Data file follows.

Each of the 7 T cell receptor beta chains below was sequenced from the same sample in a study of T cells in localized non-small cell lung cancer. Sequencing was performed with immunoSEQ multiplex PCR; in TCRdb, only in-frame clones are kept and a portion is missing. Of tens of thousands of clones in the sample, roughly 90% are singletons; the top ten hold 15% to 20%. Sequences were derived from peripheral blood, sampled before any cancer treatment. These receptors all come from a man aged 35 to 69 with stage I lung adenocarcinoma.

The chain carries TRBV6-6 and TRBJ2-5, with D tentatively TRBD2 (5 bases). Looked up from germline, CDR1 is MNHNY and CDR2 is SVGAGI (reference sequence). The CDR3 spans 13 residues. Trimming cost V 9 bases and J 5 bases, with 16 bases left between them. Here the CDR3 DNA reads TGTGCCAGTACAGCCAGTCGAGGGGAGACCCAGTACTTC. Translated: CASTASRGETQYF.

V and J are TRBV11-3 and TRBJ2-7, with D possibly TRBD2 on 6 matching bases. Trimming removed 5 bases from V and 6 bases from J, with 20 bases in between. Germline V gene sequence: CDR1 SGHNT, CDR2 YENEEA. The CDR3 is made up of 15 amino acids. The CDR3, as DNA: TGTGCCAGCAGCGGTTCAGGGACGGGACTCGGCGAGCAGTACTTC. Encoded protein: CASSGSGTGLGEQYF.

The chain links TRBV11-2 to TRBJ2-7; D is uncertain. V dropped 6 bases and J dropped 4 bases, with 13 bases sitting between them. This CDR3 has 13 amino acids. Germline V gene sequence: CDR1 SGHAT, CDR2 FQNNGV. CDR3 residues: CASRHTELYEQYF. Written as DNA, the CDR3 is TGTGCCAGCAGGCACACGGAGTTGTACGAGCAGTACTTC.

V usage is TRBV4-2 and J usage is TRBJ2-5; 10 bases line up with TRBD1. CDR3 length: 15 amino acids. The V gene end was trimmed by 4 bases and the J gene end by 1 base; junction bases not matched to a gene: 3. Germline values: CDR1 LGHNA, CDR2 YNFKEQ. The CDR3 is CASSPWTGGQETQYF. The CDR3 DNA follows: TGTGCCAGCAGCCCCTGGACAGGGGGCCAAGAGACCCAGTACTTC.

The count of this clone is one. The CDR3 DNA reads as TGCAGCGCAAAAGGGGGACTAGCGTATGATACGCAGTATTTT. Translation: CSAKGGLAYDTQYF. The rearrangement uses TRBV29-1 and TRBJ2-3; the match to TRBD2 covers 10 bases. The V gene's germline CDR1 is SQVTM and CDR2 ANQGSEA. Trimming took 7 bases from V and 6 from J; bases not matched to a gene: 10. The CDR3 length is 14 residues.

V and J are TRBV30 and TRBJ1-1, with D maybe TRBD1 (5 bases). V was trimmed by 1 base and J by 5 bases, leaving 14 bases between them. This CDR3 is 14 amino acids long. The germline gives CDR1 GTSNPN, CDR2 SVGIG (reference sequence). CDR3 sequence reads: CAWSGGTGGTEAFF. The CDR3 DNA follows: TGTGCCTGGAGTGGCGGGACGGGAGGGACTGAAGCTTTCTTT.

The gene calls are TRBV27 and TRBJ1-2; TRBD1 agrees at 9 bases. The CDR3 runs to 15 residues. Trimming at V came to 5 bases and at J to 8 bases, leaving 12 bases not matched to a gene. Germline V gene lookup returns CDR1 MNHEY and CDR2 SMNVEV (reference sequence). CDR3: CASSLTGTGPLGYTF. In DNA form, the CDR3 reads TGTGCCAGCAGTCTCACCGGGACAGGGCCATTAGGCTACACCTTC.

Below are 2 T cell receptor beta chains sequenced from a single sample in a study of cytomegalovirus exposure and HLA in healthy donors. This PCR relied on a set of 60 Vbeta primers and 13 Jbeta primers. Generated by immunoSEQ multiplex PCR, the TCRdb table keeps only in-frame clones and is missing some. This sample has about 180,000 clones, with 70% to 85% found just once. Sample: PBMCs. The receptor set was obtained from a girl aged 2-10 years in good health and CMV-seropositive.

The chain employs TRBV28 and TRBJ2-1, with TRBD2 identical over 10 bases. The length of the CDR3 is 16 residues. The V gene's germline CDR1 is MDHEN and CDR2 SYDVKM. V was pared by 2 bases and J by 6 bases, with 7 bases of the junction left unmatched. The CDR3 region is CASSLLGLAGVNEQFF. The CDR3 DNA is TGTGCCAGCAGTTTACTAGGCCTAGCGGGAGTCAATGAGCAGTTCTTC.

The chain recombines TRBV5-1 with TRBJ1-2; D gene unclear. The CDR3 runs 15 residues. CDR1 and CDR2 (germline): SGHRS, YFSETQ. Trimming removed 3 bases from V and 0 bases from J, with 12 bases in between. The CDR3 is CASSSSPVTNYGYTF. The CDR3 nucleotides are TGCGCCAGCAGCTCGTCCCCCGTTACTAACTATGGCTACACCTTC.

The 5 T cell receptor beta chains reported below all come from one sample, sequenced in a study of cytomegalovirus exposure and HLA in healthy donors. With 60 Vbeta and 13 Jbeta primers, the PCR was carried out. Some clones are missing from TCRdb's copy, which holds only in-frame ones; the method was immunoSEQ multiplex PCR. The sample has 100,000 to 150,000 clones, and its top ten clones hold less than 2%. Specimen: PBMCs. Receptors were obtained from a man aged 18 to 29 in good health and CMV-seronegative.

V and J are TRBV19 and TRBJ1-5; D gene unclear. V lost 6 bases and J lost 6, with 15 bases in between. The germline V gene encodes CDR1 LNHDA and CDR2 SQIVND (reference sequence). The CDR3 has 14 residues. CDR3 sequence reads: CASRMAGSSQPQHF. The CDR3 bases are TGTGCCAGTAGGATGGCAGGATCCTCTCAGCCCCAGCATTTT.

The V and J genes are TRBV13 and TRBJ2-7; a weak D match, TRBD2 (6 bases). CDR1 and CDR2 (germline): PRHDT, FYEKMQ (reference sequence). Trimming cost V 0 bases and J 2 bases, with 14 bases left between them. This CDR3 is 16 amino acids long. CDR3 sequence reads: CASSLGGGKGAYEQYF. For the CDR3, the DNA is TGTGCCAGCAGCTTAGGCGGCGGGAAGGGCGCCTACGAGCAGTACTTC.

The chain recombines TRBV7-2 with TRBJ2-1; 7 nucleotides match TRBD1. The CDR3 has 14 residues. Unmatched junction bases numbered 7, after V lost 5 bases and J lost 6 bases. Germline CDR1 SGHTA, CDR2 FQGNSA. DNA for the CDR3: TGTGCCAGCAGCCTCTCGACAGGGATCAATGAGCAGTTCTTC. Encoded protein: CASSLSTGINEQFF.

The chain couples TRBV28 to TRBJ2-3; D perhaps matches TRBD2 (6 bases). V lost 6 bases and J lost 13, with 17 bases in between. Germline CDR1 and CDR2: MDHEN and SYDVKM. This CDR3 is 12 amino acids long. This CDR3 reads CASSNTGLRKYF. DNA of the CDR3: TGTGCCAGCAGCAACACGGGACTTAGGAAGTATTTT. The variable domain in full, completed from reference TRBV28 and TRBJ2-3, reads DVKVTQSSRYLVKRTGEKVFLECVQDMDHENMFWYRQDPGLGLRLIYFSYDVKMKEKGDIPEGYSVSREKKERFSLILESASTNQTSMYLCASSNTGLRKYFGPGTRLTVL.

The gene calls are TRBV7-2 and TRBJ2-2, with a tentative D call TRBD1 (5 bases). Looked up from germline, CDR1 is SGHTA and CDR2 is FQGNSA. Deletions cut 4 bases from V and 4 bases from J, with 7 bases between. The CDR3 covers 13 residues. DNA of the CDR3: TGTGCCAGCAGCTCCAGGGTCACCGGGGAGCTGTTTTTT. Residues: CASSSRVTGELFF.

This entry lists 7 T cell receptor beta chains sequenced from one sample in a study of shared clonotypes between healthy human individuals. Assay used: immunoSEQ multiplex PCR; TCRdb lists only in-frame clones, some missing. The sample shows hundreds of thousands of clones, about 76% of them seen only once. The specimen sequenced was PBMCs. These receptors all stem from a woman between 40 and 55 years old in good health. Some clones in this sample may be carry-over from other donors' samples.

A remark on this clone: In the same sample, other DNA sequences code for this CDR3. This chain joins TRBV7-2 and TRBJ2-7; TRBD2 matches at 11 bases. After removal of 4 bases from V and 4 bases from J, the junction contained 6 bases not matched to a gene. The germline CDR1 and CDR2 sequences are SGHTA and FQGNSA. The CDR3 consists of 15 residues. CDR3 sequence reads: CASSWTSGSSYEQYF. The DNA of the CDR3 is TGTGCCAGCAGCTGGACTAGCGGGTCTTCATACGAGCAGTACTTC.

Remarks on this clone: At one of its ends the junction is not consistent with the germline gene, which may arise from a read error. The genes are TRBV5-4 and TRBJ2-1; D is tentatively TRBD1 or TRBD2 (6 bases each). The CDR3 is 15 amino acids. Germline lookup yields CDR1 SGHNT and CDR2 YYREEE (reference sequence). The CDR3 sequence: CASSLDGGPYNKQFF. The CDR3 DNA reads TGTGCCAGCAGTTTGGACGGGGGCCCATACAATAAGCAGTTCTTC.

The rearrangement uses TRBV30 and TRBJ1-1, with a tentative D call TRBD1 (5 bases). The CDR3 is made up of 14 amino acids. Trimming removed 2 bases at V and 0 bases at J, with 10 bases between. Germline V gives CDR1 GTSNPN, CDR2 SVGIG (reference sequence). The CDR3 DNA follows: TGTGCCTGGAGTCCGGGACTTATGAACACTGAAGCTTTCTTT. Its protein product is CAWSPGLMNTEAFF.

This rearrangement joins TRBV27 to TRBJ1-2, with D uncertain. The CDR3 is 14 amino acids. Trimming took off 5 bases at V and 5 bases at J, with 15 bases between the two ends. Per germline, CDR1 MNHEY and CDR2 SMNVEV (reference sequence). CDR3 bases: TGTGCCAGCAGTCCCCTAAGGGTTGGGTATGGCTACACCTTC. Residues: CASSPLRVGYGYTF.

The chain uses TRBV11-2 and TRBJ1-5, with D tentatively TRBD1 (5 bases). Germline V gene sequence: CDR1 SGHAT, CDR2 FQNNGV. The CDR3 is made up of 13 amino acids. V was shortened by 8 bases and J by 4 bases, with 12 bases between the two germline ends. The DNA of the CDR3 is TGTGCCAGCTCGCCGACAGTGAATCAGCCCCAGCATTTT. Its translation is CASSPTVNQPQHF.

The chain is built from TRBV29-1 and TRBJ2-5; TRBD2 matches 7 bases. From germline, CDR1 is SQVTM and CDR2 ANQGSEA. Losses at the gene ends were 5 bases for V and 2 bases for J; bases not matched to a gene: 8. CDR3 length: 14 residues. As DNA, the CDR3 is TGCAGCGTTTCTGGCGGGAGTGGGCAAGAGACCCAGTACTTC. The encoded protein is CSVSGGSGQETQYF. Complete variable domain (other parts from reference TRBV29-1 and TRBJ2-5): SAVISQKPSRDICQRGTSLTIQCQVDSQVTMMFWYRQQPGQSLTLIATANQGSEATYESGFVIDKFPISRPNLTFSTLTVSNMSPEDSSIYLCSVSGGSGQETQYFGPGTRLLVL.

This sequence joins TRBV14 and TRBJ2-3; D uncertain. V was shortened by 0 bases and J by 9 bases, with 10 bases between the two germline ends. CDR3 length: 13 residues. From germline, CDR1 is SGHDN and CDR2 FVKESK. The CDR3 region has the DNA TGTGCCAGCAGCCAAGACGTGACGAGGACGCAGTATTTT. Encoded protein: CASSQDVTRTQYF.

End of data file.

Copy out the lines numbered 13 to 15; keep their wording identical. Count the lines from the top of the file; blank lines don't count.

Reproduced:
V and J are TRBV19 and TRBJ1-5; D gene unclear. V lost 6 bases and J lost 6, with 15 bases in between. The germline V gene encodes CDR1 LNHDA and CDR2 SQIVND (reference sequence). The CDR3 has 14 residues. CDR3 sequence reads: CASRMAGSSQPQHF. The CDR3 bases are TGTGCCAGTAGGATGGCAGGATCCTCTCAGCCCCAGCATTTT.

The V and J genes are TRBV13 and TRBJ2-7; a weak D match, TRBD2 (6 bases). CDR1 and CDR2 (germline): PRHDT, FYEKMQ (reference sequence). Trimming cost V 0 bases and J 2 bases, with 14 bases left between them. This CDR3 is 16 amino acids long. CDR3 sequence reads: CASSLGGGKGAYEQYF. For the CDR3, the DNA is TGTGCCAGCAGCTTAGGCGGCGGGAAGGGCGCCTACGAGCAGTACTTC.

The chain recombines TRBV7-2 with TRBJ2-1; 7 nucleotides match TRBD1. The CDR3 has 14 residues. Unmatched junction bases numbered 7, after V lost 5 bases and J lost 6 bases. Germline CDR1 SGHTA, CDR2 FQGNSA. DNA for the CDR3: TGTGCCAGCAGCCTCTCGACAGGGATCAATGAGCAGTTCTTC. Encoded protein: CASSLSTGINEQFF.